Home values point to a sharp wealth divide within US cities
It's still possible in Boston for a mail carrier, an accountant and a Harvard-trained psychiatrist -- basically, the crowd from "Cheers" -- to live as neighbors.
That finding by the real estate brokerage Redfin makes the capital of Massachusetts a rarity at a time when neighborhoods in most U.S. cities are increasingly isolated from each other by income and home values. Redfin analyzed home sales over the past 24 months in 20 major U.S. cities, breaking down the data by neighborhood.
San Francisco, for example, enjoys the benefits of tech fortunes, but its homes are largely unaffordable for the police officers, firefighters and teachers the city needs. And while housing in Baltimore seems affordable, low and unstable incomes there have depressed home ownership rates. Ribbons of highways have also ferried the middle class out of cities such as Detroit, leaving behind concentrations of poverty.
Redfin said its analysis is a first step in examining changes over time in neighborhoods and in economic mobility.
"Our argument is the shape of the American city is the shape of American life," said Glenn Kelman, CEO of Redfin. "When the only time you meet someone wealthy is when you're handing them a croissant, the likelihood that your kids are going to attend a good school and know how to pursue a career go down."
More than half of Boston contains a mix of high-end and affordable homes. The most economically mixed neighborhoods tend to be centered around Boston's Roxbury district, a section that has been predominantly working class, black and Latino in a city with a long history of racial and ethnic divisions. Its growing economic diversity reflects the changing character of Roxbury, where many middle-income homebuyers are settling after being priced out of other sections of Boston.
The trend has unfolded in Roxbury neighborhoods such as Highland Park and Egleston Square. Real estate broker Christopher Buono said higher prices over the past five years in other areas of Boston have led more buyers into these neighborhoods. And the steady flow of students each year to the 35 colleges in Boston has made many homes attractive to investors seeking to rent them out.
Pockets of Roxbury were close to abandoned during the 1970s, said broker Deborah Bernat. But renovations and development have introduced condos and townhomes with such luxury features as gas fireplaces and balconies. The result has been a mixture of blue-collar residents with startup executives.
"Sustainable integration is the goal," Bernat said. "It's one of the things that I love about the neighborhood."
To assess affordability, Redfin compared sales prices to median incomes. Other cities with above-average levels of economic diversity include Denver, Seattle and Washington, D.C., which have benefited from an influx of educated workers and technology companies.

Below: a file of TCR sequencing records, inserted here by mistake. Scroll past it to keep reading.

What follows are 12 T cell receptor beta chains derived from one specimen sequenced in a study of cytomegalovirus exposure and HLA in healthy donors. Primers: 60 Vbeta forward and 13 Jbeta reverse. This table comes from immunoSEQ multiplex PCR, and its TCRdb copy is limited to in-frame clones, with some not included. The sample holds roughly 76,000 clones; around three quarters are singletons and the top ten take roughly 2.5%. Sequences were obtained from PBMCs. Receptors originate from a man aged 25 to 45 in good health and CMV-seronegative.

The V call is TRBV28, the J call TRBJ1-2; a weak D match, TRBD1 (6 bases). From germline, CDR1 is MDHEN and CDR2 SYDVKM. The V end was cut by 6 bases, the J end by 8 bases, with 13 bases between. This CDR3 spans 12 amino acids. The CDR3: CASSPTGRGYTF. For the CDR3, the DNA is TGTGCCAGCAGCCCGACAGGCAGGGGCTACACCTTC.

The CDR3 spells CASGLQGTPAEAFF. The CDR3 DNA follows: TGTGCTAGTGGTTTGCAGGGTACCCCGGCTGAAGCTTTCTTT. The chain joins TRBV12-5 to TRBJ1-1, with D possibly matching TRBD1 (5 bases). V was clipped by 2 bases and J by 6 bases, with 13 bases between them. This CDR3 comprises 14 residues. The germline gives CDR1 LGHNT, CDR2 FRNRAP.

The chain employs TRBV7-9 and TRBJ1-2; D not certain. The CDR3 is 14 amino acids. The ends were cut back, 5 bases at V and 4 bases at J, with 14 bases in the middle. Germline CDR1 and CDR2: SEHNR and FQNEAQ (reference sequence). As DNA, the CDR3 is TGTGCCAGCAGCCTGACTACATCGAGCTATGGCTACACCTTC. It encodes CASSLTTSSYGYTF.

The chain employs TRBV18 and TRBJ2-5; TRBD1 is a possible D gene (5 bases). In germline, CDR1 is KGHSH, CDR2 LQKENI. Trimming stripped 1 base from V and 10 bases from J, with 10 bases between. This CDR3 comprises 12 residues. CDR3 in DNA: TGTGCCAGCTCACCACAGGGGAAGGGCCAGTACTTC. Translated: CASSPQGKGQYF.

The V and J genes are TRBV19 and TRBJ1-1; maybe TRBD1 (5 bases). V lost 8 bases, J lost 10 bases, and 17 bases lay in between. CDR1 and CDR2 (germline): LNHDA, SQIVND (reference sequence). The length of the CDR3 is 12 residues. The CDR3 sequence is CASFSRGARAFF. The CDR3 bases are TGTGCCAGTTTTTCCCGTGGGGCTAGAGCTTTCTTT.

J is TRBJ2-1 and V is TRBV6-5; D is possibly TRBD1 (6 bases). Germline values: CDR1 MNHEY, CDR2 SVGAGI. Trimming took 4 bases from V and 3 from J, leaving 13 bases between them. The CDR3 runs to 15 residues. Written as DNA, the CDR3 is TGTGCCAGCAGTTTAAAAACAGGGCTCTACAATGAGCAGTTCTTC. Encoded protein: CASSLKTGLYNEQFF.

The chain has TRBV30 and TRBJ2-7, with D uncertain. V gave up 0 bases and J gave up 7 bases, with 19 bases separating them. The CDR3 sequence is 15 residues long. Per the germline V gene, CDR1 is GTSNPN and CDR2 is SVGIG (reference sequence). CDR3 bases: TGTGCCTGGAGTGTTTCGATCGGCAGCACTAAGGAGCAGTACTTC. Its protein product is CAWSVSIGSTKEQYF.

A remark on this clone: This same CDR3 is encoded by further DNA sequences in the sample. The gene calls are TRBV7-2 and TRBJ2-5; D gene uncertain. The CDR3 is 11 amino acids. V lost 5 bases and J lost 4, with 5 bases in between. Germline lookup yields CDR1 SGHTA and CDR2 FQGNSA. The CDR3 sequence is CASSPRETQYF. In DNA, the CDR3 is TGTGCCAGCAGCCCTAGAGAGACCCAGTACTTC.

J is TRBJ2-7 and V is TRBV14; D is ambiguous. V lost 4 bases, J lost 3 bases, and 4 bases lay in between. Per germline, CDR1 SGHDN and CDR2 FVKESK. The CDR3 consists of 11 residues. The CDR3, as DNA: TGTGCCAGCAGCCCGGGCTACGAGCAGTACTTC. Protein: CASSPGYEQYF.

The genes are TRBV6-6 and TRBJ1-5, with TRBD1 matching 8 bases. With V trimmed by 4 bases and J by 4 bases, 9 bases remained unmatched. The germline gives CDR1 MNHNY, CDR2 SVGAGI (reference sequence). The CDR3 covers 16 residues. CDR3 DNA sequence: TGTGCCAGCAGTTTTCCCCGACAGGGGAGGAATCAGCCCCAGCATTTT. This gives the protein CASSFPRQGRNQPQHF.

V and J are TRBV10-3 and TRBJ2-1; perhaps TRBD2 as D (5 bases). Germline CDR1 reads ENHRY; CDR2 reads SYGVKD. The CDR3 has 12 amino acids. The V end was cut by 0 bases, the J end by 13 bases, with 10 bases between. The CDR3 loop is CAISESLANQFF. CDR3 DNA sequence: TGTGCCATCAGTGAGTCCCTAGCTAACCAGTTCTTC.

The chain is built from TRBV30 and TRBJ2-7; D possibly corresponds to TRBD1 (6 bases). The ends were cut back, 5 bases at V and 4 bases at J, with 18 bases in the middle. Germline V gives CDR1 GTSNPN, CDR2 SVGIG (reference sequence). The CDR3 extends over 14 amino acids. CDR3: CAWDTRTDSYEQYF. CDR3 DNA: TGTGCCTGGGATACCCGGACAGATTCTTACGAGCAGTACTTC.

But high-tech can also widen the wealth gap. Almost all of San Francisco -- the hub for the most prominent software and computer firms -- consists of homes worth more than what a middle-income family there can afford. Other cities, such as Baltimore and Philadelphia, contain small clusters of wealthy neighborhoods along with large swaths of relatively low-priced homes, but many residents lack the stable income and savings to buy.
In some cases, the data suggest that better-off residents work in a city but live in the suburbs, so that only a small share of the city itself is economically diverse. A mix of high-end and affordable housing exists, for example, in less than 10 percent of San Antonio, Memphis, Jacksonville, Detroit, Indianapolis and Columbus, Ohio.
The separation of neighborhoods by income has prevented children from progressing economically, according to research published last year by economists at Harvard University and the University of California, Berkeley. Boston ranked fourth in upward mobility. By contrast, Jacksonville, Detroit, Indianapolis and Columbus each ranked toward the bottom.
Many families face financial obstacles to send their children to schools that could enhance their economic prospects. A minority of the country can afford to buy homes in ZIP codes with high-quality schools, according to a report released Thursday by RealtyTrac, a real estate data company.
Homes are too expensive for average wage earners in 65 percent of ZIP codes with elementary schools where students performed above average on standardized tests. The median sales price for homes in ZIP codes with these schools was $411,573 -- nearly double the median for homes in areas with lower-performing schools.
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